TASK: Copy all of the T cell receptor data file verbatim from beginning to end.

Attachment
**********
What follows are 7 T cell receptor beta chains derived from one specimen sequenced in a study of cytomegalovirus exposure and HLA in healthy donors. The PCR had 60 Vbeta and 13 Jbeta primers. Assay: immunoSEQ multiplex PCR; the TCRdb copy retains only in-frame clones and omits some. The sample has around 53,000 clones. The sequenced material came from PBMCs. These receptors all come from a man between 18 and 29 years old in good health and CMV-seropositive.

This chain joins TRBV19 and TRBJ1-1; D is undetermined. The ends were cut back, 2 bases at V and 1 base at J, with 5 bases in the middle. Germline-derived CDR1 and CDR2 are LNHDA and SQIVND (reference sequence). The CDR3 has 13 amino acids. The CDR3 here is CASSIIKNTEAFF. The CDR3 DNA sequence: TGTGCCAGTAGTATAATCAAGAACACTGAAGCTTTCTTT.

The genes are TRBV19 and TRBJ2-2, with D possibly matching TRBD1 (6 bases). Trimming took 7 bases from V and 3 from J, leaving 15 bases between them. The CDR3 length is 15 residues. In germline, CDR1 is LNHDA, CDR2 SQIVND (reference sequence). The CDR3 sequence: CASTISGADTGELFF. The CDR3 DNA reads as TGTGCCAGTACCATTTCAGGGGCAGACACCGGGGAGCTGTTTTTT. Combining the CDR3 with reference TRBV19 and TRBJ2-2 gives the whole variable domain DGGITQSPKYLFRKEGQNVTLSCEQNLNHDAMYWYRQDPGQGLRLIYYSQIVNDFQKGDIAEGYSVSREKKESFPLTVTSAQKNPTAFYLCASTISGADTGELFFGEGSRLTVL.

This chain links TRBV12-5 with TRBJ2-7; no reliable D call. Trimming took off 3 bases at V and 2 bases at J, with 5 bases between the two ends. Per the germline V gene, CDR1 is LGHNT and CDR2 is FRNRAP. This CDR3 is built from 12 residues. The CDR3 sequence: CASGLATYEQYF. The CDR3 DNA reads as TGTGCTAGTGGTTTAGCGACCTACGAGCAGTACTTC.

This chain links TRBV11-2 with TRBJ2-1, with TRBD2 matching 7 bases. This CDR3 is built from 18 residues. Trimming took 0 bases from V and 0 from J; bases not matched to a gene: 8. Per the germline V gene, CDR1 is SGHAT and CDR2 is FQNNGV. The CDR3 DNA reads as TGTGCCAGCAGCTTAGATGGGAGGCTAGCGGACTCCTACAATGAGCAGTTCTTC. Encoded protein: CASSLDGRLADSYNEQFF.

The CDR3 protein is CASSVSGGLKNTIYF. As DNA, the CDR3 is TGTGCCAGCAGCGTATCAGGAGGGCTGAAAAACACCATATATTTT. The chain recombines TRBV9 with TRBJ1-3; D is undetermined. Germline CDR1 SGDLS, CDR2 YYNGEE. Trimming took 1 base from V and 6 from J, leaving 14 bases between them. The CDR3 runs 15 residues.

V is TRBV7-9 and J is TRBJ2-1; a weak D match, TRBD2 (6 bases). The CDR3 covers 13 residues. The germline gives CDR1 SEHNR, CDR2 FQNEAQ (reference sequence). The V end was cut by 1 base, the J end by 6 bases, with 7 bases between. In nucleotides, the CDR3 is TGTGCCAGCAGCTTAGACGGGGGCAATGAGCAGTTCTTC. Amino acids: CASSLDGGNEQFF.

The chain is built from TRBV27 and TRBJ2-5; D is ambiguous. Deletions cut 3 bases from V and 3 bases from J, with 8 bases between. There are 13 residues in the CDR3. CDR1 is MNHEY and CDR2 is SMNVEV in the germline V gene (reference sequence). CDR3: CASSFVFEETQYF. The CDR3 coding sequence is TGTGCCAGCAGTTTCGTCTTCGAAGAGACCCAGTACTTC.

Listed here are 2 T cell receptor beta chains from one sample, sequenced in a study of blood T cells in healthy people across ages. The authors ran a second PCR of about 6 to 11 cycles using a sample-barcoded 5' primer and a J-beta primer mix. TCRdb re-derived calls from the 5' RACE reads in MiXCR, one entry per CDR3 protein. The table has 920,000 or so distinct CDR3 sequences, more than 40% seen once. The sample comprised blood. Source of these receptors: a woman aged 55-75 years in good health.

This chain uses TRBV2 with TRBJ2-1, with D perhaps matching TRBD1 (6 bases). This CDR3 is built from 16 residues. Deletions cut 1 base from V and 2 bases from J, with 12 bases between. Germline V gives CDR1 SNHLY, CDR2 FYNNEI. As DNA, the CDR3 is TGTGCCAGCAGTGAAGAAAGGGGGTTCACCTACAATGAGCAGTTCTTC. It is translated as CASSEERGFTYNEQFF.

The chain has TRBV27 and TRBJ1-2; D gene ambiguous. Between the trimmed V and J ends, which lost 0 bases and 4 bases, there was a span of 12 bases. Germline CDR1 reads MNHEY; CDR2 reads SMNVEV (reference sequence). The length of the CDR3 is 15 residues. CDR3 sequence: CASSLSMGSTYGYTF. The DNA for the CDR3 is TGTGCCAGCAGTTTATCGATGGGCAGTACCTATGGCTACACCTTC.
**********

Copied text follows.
What follows are 7 T cell receptor beta chains derived from one specimen sequenced in a study of cytomegalovirus exposure and HLA in healthy donors. The PCR had 60 Vbeta and 13 Jbeta primers. Assay: immunoSEQ multiplex PCR; the TCRdb copy retains only in-frame clones and omits some. The sample has around 53,000 clones. The sequenced material came from PBMCs. These receptors all come from a man between 18 and 29 years old in good health and CMV-seropositive.

This chain joins TRBV19 and TRBJ1-1; D is undetermined. The ends were cut back, 2 bases at V and 1 base at J, with 5 bases in the middle. Germline-derived CDR1 and CDR2 are LNHDA and SQIVND (reference sequence). The CDR3 has 13 amino acids. The CDR3 here is CASSIIKNTEAFF. The CDR3 DNA sequence: TGTGCCAGTAGTATAATCAAGAACACTGAAGCTTTCTTT.

The genes are TRBV19 and TRBJ2-2, with D possibly matching TRBD1 (6 bases). Trimming took 7 bases from V and 3 from J, leaving 15 bases between them. The CDR3 length is 15 residues. In germline, CDR1 is LNHDA, CDR2 SQIVND (reference sequence). The CDR3 sequence: CASTISGADTGELFF. The CDR3 DNA reads as TGTGCCAGTACCATTTCAGGGGCAGACACCGGGGAGCTGTTTTTT. Combining the CDR3 with reference TRBV19 and TRBJ2-2 gives the whole variable domain DGGITQSPKYLFRKEGQNVTLSCEQNLNHDAMYWYRQDPGQGLRLIYYSQIVNDFQKGDIAEGYSVSREKKESFPLTVTSAQKNPTAFYLCASTISGADTGELFFGEGSRLTVL.

This chain links TRBV12-5 with TRBJ2-7; no reliable D call. Trimming took off 3 bases at V and 2 bases at J, with 5 bases between the two ends. Per the germline V gene, CDR1 is LGHNT and CDR2 is FRNRAP. This CDR3 is built from 12 residues. The CDR3 sequence: CASGLATYEQYF. The CDR3 DNA reads as TGTGCTAGTGGTTTAGCGACCTACGAGCAGTACTTC.

This chain links TRBV11-2 with TRBJ2-1, with TRBD2 matching 7 bases. This CDR3 is built from 18 residues. Trimming took 0 bases from V and 0 from J; bases not matched to a gene: 8. Per the germline V gene, CDR1 is SGHAT and CDR2 is FQNNGV. The CDR3 DNA reads as TGTGCCAGCAGCTTAGATGGGAGGCTAGCGGACTCCTACAATGAGCAGTTCTTC. Encoded protein: CASSLDGRLADSYNEQFF.

The CDR3 protein is CASSVSGGLKNTIYF. As DNA, the CDR3 is TGTGCCAGCAGCGTATCAGGAGGGCTGAAAAACACCATATATTTT. The chain recombines TRBV9 with TRBJ1-3; D is undetermined. Germline CDR1 SGDLS, CDR2 YYNGEE. Trimming took 1 base from V and 6 from J, leaving 14 bases between them. The CDR3 runs 15 residues.

V is TRBV7-9 and J is TRBJ2-1; a weak D match, TRBD2 (6 bases). The CDR3 covers 13 residues. The germline gives CDR1 SEHNR, CDR2 FQNEAQ (reference sequence). The V end was cut by 1 base, the J end by 6 bases, with 7 bases between. In nucleotides, the CDR3 is TGTGCCAGCAGCTTAGACGGGGGCAATGAGCAGTTCTTC. Amino acids: CASSLDGGNEQFF.

The chain is built from TRBV27 and TRBJ2-5; D is ambiguous. Deletions cut 3 bases from V and 3 bases from J, with 8 bases between. There are 13 residues in the CDR3. CDR1 is MNHEY and CDR2 is SMNVEV in the germline V gene (reference sequence). CDR3: CASSFVFEETQYF. The CDR3 coding sequence is TGTGCCAGCAGTTTCGTCTTCGAAGAGACCCAGTACTTC.

Listed here are 2 T cell receptor beta chains from one sample, sequenced in a study of blood T cells in healthy people across ages. The authors ran a second PCR of about 6 to 11 cycles using a sample-barcoded 5' primer and a J-beta primer mix. TCRdb re-derived calls from the 5' RACE reads in MiXCR, one entry per CDR3 protein. The table has 920,000 or so distinct CDR3 sequences, more than 40% seen once. The sample comprised blood. Source of these receptors: a woman aged 55-75 years in good health.

This chain uses TRBV2 with TRBJ2-1, with D perhaps matching TRBD1 (6 bases). This CDR3 is built from 16 residues. Deletions cut 1 base from V and 2 bases from J, with 12 bases between. Germline V gives CDR1 SNHLY, CDR2 FYNNEI. As DNA, the CDR3 is TGTGCCAGCAGTGAAGAAAGGGGGTTCACCTACAATGAGCAGTTCTTC. It is translated as CASSEERGFTYNEQFF.

The chain has TRBV27 and TRBJ1-2; D gene ambiguous. Between the trimmed V and J ends, which lost 0 bases and 4 bases, there was a span of 12 bases. Germline CDR1 reads MNHEY; CDR2 reads SMNVEV (reference sequence). The length of the CDR3 is 15 residues. CDR3 sequence: CASSLSMGSTYGYTF. The DNA for the CDR3 is TGTGCCAGCAGTTTATCGATGGGCAGTACCTATGGCTACACCTTC.